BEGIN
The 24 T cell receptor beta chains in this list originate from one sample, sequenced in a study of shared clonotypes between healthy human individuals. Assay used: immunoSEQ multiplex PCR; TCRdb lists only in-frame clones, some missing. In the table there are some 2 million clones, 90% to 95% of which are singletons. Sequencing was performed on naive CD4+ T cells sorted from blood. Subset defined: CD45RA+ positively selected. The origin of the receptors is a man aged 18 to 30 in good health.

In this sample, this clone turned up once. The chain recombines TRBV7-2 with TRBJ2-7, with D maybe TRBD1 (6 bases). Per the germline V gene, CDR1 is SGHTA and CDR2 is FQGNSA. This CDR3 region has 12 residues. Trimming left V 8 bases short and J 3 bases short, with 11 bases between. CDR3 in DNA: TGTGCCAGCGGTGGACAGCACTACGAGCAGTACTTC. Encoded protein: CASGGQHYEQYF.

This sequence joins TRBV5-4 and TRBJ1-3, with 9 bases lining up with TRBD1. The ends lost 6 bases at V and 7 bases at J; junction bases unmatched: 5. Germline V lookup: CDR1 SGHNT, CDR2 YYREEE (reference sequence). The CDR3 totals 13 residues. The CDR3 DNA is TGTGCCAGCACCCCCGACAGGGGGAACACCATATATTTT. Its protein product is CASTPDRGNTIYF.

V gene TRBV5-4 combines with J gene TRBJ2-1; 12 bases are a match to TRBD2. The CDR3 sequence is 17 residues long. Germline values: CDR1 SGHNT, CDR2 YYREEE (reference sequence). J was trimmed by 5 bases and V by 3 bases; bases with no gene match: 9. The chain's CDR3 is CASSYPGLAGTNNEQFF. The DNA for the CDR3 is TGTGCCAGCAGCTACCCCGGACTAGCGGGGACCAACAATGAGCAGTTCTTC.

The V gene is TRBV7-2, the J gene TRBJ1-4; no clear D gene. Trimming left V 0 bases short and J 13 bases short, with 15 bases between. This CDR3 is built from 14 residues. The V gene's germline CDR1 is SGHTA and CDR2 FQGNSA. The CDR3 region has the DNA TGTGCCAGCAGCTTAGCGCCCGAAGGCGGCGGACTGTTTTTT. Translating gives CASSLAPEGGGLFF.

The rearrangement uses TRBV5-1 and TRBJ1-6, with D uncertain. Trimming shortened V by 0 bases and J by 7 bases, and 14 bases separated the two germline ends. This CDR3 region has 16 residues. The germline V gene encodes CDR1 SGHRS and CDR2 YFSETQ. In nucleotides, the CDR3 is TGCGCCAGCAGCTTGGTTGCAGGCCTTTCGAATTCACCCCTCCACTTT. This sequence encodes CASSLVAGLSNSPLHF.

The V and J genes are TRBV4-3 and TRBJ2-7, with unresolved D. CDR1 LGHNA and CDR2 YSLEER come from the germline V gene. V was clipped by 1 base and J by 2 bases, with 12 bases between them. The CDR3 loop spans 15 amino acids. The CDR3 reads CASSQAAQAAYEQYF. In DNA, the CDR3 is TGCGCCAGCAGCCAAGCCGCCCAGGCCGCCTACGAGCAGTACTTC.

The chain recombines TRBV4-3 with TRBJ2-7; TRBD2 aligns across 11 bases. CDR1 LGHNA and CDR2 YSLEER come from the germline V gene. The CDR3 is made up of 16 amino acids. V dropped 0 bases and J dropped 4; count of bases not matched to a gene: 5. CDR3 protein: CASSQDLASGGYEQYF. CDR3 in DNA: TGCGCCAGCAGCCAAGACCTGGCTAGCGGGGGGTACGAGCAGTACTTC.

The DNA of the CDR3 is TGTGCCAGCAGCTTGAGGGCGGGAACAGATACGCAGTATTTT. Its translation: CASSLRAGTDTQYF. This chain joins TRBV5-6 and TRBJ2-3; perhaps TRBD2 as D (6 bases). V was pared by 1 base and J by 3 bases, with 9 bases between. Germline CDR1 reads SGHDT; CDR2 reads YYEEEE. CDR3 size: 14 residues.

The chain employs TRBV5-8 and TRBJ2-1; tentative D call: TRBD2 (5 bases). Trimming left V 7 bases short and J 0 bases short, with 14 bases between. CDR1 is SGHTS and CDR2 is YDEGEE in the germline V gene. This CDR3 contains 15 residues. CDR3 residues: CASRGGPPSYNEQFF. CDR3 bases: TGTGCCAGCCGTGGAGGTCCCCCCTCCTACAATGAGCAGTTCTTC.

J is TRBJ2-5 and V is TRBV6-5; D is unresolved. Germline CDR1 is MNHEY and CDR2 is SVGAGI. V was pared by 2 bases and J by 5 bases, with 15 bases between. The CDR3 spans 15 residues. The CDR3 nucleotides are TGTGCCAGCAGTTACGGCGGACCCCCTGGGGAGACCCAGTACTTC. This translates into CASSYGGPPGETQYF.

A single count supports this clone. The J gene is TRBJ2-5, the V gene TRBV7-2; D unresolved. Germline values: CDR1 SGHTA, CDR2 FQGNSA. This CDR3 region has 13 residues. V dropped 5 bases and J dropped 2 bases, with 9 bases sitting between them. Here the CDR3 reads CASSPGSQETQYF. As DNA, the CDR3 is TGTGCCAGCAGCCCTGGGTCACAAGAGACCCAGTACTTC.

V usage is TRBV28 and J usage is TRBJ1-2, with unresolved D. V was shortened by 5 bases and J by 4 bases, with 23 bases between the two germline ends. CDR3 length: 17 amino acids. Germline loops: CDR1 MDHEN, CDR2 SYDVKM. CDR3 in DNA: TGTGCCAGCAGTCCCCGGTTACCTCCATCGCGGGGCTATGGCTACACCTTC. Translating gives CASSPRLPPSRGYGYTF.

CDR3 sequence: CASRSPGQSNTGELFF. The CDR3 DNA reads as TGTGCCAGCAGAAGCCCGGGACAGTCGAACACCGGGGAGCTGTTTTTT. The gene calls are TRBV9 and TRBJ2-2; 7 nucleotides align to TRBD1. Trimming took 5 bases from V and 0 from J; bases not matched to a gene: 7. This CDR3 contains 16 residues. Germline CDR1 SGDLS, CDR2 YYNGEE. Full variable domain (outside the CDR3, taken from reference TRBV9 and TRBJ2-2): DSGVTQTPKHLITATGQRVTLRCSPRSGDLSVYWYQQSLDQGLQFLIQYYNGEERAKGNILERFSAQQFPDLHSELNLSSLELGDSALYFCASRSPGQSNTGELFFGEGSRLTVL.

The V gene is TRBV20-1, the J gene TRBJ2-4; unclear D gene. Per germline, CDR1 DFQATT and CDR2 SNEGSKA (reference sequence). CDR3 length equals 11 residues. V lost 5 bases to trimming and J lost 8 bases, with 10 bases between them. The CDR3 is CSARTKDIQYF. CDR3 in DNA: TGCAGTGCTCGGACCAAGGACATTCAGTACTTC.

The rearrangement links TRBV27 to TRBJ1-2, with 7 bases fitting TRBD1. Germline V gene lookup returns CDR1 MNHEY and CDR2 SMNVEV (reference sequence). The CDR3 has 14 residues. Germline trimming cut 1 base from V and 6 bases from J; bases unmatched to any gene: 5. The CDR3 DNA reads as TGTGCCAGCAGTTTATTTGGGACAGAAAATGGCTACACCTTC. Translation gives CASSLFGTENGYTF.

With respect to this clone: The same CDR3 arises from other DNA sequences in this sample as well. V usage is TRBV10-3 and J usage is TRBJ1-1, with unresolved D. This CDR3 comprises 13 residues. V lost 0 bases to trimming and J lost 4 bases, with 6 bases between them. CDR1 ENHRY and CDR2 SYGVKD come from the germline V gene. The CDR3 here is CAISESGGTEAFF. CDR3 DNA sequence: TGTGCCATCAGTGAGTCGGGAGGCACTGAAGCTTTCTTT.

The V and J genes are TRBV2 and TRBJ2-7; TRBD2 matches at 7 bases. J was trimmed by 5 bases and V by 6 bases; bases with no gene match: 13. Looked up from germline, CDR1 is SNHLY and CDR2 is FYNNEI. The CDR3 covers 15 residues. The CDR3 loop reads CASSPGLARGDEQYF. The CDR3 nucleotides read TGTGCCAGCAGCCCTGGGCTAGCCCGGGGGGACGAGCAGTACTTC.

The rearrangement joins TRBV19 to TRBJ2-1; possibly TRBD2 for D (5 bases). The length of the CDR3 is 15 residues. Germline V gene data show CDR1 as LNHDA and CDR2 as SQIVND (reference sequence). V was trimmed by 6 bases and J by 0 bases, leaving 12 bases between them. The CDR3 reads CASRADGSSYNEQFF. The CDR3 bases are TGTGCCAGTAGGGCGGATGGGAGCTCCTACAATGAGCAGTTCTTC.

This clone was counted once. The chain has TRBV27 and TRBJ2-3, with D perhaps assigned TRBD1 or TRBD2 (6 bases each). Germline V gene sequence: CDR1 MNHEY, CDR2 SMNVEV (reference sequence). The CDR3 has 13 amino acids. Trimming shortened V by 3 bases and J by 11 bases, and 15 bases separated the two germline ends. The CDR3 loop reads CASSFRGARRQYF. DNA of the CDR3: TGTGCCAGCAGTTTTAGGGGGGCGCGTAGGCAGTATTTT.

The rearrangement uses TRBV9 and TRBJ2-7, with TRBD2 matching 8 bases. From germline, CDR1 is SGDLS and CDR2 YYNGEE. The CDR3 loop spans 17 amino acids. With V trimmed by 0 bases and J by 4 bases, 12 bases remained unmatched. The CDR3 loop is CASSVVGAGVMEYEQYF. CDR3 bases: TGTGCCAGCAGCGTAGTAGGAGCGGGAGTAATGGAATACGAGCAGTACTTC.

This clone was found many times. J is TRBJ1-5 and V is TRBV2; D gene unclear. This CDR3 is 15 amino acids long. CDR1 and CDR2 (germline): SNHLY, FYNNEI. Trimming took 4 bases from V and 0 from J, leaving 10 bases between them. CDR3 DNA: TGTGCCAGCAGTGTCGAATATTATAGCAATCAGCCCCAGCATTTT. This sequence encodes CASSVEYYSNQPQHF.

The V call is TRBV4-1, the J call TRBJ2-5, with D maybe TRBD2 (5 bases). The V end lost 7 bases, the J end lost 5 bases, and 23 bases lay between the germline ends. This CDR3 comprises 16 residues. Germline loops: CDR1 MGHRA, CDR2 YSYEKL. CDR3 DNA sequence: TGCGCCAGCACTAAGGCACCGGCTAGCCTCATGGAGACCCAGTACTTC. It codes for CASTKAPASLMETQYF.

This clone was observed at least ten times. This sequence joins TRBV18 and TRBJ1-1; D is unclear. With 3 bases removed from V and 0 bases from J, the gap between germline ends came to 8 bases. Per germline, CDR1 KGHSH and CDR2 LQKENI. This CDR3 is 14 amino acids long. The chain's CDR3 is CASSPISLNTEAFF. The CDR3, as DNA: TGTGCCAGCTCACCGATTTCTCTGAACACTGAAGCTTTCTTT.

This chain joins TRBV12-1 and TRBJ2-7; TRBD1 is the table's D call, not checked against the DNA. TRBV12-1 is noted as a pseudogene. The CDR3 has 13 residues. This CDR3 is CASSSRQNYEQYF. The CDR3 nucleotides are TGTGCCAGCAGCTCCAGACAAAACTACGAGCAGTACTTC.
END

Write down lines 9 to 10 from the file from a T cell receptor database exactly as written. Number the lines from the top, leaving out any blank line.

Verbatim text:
The DNA of the CDR3 is TGTGCCAGCAGCTTGAGGGCGGGAACAGATACGCAGTATTTT. Its translation: CASSLRAGTDTQYF. This chain joins TRBV5-6 and TRBJ2-3; perhaps TRBD2 as D (6 bases). V was pared by 1 base and J by 3 bases, with 9 bases between. Germline CDR1 reads SGHDT; CDR2 reads YYEEEE. CDR3 size: 14 residues.

The chain employs TRBV5-8 and TRBJ2-1; tentative D call: TRBD2 (5 bases). Trimming left V 7 bases short and J 0 bases short, with 14 bases between. CDR1 is SGHTS and CDR2 is YDEGEE in the germline V gene. This CDR3 contains 15 residues. CDR3 residues: CASRGGPPSYNEQFF. CDR3 bases: TGTGCCAGCCGTGGAGGTCCCCCCTCCTACAATGAGCAGTTCTTC.